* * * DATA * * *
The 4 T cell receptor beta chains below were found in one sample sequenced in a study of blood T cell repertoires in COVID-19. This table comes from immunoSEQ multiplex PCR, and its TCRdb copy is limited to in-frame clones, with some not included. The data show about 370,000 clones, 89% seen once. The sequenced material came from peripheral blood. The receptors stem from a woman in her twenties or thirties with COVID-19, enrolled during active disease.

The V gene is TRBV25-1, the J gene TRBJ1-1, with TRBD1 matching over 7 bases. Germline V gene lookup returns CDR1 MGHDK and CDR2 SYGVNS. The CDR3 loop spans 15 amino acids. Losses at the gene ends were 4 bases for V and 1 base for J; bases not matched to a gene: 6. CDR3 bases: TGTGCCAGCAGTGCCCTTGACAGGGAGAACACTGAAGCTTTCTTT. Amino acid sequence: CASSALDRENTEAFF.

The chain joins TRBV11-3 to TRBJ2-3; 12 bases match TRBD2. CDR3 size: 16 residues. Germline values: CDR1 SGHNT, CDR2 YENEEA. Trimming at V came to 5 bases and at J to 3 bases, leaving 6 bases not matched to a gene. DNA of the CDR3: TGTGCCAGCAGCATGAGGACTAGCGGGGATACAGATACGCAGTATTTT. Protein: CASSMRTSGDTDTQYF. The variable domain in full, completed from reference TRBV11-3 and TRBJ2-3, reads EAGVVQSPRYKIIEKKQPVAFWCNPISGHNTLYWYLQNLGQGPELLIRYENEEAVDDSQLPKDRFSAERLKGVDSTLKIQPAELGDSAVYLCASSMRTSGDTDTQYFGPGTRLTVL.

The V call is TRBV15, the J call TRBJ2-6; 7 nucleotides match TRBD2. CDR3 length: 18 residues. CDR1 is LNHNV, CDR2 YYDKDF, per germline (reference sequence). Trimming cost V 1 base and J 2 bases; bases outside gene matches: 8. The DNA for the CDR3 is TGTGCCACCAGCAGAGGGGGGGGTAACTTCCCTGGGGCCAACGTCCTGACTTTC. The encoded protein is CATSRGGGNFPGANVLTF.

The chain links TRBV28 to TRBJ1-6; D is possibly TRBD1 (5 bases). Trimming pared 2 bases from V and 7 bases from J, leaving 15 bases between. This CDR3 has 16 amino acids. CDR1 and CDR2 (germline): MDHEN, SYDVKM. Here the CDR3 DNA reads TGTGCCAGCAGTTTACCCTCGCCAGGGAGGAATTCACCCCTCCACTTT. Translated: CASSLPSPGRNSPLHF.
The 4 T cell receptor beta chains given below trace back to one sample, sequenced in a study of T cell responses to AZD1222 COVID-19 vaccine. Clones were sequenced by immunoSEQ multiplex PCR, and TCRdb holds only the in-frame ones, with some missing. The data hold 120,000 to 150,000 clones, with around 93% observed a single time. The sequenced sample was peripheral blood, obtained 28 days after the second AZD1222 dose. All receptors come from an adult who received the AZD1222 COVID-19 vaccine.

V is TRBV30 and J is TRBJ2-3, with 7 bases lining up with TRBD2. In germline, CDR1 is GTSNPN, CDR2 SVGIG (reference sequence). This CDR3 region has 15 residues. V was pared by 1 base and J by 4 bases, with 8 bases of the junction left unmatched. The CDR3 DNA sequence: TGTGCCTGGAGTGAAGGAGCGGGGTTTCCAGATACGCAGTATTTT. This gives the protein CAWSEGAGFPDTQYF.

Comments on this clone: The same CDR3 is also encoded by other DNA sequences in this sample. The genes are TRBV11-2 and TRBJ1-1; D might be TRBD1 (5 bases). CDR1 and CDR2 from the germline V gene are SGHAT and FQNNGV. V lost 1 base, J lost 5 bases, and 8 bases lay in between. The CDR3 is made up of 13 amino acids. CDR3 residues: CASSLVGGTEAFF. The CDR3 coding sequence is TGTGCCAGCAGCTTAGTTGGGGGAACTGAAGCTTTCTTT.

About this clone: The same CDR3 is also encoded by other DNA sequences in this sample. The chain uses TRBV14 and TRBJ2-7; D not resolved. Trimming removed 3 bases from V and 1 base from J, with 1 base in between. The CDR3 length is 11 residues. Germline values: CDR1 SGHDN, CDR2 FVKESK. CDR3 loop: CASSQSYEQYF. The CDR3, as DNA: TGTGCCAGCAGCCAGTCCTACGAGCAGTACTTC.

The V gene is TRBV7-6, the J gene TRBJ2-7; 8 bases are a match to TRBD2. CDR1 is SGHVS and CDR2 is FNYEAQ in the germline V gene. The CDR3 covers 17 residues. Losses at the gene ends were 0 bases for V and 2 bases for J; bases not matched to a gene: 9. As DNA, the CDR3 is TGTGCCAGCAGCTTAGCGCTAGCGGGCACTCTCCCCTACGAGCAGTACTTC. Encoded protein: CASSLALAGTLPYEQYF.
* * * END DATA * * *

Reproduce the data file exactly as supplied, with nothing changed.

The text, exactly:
The 4 T cell receptor beta chains below were found in one sample sequenced in a study of blood T cell repertoires in COVID-19. This table comes from immunoSEQ multiplex PCR, and its TCRdb copy is limited to in-frame clones, with some not included. The data show about 370,000 clones, 89% seen once. The sequenced material came from peripheral blood. The receptors stem from a woman in her twenties or thirties with COVID-19, enrolled during active disease.

The V gene is TRBV25-1, the J gene TRBJ1-1, with TRBD1 matching over 7 bases. Germline V gene lookup returns CDR1 MGHDK and CDR2 SYGVNS. The CDR3 loop spans 15 amino acids. Losses at the gene ends were 4 bases for V and 1 base for J; bases not matched to a gene: 6. CDR3 bases: TGTGCCAGCAGTGCCCTTGACAGGGAGAACACTGAAGCTTTCTTT. Amino acid sequence: CASSALDRENTEAFF.

The chain joins TRBV11-3 to TRBJ2-3; 12 bases match TRBD2. CDR3 size: 16 residues. Germline values: CDR1 SGHNT, CDR2 YENEEA. Trimming at V came to 5 bases and at J to 3 bases, leaving 6 bases not matched to a gene. DNA of the CDR3: TGTGCCAGCAGCATGAGGACTAGCGGGGATACAGATACGCAGTATTTT. Protein: CASSMRTSGDTDTQYF. The variable domain in full, completed from reference TRBV11-3 and TRBJ2-3, reads EAGVVQSPRYKIIEKKQPVAFWCNPISGHNTLYWYLQNLGQGPELLIRYENEEAVDDSQLPKDRFSAERLKGVDSTLKIQPAELGDSAVYLCASSMRTSGDTDTQYFGPGTRLTVL.

The V call is TRBV15, the J call TRBJ2-6; 7 nucleotides match TRBD2. CDR3 length: 18 residues. CDR1 is LNHNV, CDR2 YYDKDF, per germline (reference sequence). Trimming cost V 1 base and J 2 bases; bases outside gene matches: 8. The DNA for the CDR3 is TGTGCCACCAGCAGAGGGGGGGGTAACTTCCCTGGGGCCAACGTCCTGACTTTC. The encoded protein is CATSRGGGNFPGANVLTF.

The chain links TRBV28 to TRBJ1-6; D is possibly TRBD1 (5 bases). Trimming pared 2 bases from V and 7 bases from J, leaving 15 bases between. This CDR3 has 16 amino acids. CDR1 and CDR2 (germline): MDHEN, SYDVKM. Here the CDR3 DNA reads TGTGCCAGCAGTTTACCCTCGCCAGGGAGGAATTCACCCCTCCACTTT. Translated: CASSLPSPGRNSPLHF.
The 4 T cell receptor beta chains given below trace back to one sample, sequenced in a study of T cell responses to AZD1222 COVID-19 vaccine. Clones were sequenced by immunoSEQ multiplex PCR, and TCRdb holds only the in-frame ones, with some missing. The data hold 120,000 to 150,000 clones, with around 93% observed a single time. The sequenced sample was peripheral blood, obtained 28 days after the second AZD1222 dose. All receptors come from an adult who received the AZD1222 COVID-19 vaccine.

V is TRBV30 and J is TRBJ2-3, with 7 bases lining up with TRBD2. In germline, CDR1 is GTSNPN, CDR2 SVGIG (reference sequence). This CDR3 region has 15 residues. V was pared by 1 base and J by 4 bases, with 8 bases of the junction left unmatched. The CDR3 DNA sequence: TGTGCCTGGAGTGAAGGAGCGGGGTTTCCAGATACGCAGTATTTT. This gives the protein CAWSEGAGFPDTQYF.

Comments on this clone: The same CDR3 is also encoded by other DNA sequences in this sample. The genes are TRBV11-2 and TRBJ1-1; D might be TRBD1 (5 bases). CDR1 and CDR2 from the germline V gene are SGHAT and FQNNGV. V lost 1 base, J lost 5 bases, and 8 bases lay in between. The CDR3 is made up of 13 amino acids. CDR3 residues: CASSLVGGTEAFF. The CDR3 coding sequence is TGTGCCAGCAGCTTAGTTGGGGGAACTGAAGCTTTCTTT.

About this clone: The same CDR3 is also encoded by other DNA sequences in this sample. The chain uses TRBV14 and TRBJ2-7; D not resolved. Trimming removed 3 bases from V and 1 base from J, with 1 base in between. The CDR3 length is 11 residues. Germline values: CDR1 SGHDN, CDR2 FVKESK. CDR3 loop: CASSQSYEQYF. The CDR3, as DNA: TGTGCCAGCAGCCAGTCCTACGAGCAGTACTTC.

The V gene is TRBV7-6, the J gene TRBJ2-7; 8 bases are a match to TRBD2. CDR1 is SGHVS and CDR2 is FNYEAQ in the germline V gene. The CDR3 covers 17 residues. Losses at the gene ends were 0 bases for V and 2 bases for J; bases not matched to a gene: 9. As DNA, the CDR3 is TGTGCCAGCAGCTTAGCGCTAGCGGGCACTCTCCCCTACGAGCAGTACTTC. Encoded protein: CASSLALAGTLPYEQYF.